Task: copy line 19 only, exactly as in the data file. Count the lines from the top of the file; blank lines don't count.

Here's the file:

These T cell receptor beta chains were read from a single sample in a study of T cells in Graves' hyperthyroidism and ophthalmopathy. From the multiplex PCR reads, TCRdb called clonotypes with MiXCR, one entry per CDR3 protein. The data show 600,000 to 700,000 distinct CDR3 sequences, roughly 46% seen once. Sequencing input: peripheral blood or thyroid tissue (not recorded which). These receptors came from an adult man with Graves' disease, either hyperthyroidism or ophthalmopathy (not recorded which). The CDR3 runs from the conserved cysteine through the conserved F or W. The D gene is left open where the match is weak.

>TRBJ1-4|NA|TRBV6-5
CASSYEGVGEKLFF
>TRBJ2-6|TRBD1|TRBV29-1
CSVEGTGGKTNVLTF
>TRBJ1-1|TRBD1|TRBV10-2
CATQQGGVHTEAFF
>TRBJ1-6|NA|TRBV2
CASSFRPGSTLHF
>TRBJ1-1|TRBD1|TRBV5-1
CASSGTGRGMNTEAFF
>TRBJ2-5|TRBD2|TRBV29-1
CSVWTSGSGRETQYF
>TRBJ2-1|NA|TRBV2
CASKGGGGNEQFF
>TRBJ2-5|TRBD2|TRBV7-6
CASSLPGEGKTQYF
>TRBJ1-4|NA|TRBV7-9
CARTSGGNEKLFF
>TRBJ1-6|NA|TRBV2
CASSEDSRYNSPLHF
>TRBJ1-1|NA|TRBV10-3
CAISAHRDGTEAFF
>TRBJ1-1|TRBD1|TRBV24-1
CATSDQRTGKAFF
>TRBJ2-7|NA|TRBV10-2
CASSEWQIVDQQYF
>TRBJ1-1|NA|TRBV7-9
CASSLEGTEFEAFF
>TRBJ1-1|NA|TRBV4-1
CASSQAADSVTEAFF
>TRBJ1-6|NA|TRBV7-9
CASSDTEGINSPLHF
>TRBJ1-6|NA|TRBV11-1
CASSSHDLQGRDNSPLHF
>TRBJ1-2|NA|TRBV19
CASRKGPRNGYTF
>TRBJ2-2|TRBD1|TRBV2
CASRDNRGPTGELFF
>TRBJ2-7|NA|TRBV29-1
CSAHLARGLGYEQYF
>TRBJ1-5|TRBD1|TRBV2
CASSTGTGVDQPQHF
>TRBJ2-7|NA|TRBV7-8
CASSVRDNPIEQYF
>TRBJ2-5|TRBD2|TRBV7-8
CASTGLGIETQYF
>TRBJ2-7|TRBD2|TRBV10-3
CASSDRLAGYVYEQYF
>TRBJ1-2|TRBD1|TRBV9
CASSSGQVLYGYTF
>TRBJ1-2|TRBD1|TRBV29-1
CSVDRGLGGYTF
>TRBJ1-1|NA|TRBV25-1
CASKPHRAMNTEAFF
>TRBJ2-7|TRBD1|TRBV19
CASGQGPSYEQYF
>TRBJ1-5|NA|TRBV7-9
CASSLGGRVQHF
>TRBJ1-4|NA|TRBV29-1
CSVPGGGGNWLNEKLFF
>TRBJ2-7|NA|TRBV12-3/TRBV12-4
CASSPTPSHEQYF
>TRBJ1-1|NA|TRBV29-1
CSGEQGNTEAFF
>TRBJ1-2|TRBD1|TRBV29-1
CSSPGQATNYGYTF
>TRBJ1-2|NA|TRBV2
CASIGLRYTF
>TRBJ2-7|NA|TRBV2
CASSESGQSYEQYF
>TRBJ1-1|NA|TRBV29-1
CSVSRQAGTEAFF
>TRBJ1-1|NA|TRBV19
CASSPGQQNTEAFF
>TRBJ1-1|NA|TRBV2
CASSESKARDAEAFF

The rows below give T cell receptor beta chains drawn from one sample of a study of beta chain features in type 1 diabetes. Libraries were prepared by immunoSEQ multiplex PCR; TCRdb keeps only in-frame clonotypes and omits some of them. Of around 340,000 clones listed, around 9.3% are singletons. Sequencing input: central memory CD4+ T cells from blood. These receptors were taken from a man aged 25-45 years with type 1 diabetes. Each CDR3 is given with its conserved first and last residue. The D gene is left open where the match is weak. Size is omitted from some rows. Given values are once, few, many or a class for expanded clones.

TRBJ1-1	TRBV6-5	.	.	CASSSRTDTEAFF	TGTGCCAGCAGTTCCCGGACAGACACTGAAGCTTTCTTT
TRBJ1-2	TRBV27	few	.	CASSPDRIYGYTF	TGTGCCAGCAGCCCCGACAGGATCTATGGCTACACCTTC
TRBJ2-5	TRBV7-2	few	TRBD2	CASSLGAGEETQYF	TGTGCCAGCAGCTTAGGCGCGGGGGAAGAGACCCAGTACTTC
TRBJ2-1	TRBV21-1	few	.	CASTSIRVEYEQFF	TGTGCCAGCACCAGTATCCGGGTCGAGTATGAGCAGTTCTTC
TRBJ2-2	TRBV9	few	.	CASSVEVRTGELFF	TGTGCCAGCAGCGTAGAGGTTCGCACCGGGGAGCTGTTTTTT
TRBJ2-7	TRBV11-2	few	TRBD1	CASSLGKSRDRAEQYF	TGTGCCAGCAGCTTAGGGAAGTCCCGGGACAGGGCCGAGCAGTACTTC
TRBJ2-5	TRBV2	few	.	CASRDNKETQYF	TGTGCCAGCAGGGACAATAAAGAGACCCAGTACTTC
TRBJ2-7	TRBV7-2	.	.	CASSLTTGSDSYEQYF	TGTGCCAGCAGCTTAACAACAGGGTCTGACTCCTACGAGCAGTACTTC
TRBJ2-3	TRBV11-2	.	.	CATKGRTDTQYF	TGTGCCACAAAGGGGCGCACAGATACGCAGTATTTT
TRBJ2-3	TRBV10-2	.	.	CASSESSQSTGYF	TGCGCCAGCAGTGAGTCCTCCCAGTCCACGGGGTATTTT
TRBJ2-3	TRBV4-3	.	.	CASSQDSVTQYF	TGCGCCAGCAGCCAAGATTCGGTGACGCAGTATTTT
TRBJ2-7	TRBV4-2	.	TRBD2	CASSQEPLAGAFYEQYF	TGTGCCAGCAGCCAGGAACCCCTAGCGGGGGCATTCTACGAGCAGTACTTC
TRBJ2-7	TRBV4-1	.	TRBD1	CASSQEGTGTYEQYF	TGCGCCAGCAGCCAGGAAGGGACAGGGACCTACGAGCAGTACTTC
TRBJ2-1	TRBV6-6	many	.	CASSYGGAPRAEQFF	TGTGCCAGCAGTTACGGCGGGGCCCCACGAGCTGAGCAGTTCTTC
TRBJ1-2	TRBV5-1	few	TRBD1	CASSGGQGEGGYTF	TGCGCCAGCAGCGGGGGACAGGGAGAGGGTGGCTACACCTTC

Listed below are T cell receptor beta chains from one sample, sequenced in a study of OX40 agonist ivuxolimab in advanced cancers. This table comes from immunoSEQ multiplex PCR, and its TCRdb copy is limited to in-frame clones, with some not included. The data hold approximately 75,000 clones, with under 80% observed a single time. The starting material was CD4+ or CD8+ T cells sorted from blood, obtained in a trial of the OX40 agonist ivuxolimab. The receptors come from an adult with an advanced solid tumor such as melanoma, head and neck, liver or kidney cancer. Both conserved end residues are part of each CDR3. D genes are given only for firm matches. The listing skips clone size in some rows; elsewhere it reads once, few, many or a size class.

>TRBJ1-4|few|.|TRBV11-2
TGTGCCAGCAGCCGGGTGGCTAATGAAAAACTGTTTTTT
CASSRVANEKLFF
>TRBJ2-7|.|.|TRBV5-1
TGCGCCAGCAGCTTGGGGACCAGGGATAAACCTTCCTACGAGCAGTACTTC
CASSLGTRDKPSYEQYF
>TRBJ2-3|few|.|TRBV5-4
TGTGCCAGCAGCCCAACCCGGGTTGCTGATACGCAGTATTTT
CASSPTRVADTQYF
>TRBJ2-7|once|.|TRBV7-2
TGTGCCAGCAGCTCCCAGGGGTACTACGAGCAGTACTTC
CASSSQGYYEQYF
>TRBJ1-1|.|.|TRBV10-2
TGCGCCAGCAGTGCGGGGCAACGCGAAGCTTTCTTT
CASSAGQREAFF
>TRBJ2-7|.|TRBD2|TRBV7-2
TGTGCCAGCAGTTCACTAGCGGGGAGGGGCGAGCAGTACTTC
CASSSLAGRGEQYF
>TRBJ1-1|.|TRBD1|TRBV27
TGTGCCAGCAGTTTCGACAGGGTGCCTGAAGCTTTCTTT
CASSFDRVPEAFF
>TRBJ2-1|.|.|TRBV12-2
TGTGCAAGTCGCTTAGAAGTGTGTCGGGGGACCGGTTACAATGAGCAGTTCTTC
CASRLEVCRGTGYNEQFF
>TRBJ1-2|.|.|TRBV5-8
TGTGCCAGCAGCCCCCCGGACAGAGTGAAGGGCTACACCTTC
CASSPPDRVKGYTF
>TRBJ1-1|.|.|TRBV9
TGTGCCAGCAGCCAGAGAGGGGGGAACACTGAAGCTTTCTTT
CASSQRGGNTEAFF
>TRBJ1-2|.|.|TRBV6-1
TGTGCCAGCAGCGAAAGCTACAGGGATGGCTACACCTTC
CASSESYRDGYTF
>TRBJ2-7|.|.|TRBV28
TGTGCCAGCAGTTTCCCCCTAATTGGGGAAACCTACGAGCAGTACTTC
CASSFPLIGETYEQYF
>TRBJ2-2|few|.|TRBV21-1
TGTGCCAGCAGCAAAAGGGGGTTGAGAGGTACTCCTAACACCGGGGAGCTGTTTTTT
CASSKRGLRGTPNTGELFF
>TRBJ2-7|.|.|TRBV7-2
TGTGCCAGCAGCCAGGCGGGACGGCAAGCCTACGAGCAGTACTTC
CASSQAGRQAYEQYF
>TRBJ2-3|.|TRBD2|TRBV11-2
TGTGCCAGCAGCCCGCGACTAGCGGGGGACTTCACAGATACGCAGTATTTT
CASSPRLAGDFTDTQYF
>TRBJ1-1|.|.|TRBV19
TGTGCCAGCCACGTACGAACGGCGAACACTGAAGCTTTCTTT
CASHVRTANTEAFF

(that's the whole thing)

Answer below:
CARTSGGNEKLFF